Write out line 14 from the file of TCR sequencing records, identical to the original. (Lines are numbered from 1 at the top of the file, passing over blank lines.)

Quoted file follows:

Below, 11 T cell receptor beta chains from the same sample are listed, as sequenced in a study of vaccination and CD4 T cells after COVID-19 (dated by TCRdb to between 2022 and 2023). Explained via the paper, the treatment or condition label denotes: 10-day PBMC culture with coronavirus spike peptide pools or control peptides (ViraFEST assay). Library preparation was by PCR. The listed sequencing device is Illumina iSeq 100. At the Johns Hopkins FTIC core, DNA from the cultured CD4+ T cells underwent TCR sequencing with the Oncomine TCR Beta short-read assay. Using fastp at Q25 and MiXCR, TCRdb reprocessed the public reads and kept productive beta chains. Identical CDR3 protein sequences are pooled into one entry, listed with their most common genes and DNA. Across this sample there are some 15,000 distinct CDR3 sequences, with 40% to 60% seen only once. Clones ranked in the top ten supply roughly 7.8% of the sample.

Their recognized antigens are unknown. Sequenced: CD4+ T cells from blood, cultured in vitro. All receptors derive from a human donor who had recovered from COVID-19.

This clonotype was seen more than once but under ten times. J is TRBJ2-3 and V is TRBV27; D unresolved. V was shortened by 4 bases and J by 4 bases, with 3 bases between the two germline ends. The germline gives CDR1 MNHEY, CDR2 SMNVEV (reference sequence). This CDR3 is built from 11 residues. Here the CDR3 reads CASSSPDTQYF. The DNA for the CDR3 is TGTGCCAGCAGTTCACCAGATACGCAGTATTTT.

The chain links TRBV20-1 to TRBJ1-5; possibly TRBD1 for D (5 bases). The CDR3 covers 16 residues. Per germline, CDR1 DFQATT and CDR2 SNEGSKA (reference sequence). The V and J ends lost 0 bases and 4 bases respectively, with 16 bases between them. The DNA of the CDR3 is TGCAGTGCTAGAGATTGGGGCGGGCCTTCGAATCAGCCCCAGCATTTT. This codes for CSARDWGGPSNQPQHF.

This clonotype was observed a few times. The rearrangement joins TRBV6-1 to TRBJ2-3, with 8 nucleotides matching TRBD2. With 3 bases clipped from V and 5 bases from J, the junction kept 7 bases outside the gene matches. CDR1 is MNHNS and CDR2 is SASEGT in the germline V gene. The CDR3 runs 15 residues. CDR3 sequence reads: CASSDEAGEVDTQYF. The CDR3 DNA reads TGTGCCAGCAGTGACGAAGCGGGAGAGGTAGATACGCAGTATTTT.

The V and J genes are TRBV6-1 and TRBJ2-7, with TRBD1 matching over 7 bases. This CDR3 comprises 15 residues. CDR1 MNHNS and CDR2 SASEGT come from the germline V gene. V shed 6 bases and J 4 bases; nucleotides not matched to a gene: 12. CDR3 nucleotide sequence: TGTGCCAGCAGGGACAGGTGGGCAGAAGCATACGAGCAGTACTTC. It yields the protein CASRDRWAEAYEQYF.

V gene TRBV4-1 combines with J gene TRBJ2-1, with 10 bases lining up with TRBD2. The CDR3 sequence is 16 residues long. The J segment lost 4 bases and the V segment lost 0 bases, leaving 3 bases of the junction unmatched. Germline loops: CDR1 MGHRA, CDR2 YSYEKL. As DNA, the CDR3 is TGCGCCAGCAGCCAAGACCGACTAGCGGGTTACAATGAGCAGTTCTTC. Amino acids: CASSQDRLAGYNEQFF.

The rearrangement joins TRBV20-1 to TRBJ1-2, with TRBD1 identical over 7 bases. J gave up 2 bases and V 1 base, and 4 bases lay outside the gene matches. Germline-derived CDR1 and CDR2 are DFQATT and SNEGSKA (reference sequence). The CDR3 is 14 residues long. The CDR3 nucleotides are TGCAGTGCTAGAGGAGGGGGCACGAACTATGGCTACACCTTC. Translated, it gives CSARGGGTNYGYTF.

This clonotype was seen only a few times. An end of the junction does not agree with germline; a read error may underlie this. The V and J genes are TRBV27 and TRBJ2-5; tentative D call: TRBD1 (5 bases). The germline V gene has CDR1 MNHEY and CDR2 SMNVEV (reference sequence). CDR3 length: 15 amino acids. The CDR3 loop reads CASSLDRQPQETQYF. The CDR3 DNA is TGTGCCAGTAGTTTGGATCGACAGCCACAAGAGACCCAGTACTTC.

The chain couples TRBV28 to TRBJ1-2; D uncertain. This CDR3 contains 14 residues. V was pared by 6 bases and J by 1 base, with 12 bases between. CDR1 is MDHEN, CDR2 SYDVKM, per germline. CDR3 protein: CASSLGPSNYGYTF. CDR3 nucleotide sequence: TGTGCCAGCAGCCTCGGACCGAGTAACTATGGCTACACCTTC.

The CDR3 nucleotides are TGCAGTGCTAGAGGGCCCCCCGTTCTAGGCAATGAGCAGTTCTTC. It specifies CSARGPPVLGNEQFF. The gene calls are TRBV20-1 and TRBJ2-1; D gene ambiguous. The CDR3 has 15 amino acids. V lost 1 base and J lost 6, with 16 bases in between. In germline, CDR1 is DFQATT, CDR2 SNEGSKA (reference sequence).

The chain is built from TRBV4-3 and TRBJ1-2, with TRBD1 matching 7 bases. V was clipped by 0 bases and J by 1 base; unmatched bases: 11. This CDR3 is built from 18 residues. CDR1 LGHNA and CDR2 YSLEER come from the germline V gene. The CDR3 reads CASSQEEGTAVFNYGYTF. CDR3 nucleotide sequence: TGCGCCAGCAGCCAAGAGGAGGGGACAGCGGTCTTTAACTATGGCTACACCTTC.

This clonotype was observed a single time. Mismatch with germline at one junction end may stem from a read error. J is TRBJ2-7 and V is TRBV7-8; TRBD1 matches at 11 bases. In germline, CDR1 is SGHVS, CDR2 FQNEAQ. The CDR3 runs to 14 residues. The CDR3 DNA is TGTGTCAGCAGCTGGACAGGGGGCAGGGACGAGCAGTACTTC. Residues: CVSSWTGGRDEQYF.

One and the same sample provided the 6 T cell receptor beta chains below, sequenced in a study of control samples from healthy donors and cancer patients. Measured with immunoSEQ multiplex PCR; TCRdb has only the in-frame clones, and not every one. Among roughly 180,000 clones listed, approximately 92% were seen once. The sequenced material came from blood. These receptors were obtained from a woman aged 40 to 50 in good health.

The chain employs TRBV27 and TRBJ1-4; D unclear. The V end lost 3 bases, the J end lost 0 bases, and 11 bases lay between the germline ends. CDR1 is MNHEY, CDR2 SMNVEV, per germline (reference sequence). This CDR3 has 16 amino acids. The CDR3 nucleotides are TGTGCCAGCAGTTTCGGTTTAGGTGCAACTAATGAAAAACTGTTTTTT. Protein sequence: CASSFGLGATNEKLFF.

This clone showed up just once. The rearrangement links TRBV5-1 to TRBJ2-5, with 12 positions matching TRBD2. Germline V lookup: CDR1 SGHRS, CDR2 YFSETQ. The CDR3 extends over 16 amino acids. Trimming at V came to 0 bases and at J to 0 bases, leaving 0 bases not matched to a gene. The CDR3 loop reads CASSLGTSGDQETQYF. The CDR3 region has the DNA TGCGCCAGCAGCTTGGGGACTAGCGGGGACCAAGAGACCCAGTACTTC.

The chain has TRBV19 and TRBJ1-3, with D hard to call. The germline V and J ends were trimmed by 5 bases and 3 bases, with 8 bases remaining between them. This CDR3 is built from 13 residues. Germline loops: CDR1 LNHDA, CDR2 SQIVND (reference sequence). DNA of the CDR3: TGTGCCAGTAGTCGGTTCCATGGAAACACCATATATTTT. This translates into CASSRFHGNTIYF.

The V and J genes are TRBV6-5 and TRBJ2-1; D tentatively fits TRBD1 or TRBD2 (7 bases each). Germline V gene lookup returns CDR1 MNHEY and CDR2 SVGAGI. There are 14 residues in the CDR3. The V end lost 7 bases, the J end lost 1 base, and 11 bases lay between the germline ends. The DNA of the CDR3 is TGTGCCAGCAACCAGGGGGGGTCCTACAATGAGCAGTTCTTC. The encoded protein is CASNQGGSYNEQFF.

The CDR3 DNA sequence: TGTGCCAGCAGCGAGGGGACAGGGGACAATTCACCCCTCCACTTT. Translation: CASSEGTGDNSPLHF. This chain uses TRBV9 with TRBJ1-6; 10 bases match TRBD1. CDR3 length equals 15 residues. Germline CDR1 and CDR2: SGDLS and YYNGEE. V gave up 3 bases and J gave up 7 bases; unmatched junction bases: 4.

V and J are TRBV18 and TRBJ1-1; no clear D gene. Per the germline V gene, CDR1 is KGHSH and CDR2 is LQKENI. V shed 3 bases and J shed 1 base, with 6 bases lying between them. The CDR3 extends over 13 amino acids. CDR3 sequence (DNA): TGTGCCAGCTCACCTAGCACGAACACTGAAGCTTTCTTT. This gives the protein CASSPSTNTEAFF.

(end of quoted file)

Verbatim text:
One and the same sample provided the 6 T cell receptor beta chains below, sequenced in a study of control samples from healthy donors and cancer patients. Measured with immunoSEQ multiplex PCR; TCRdb has only the in-frame clones, and not every one. Among roughly 180,000 clones listed, approximately 92% were seen once. The sequenced material came from blood. These receptors were obtained from a woman aged 40 to 50 in good health.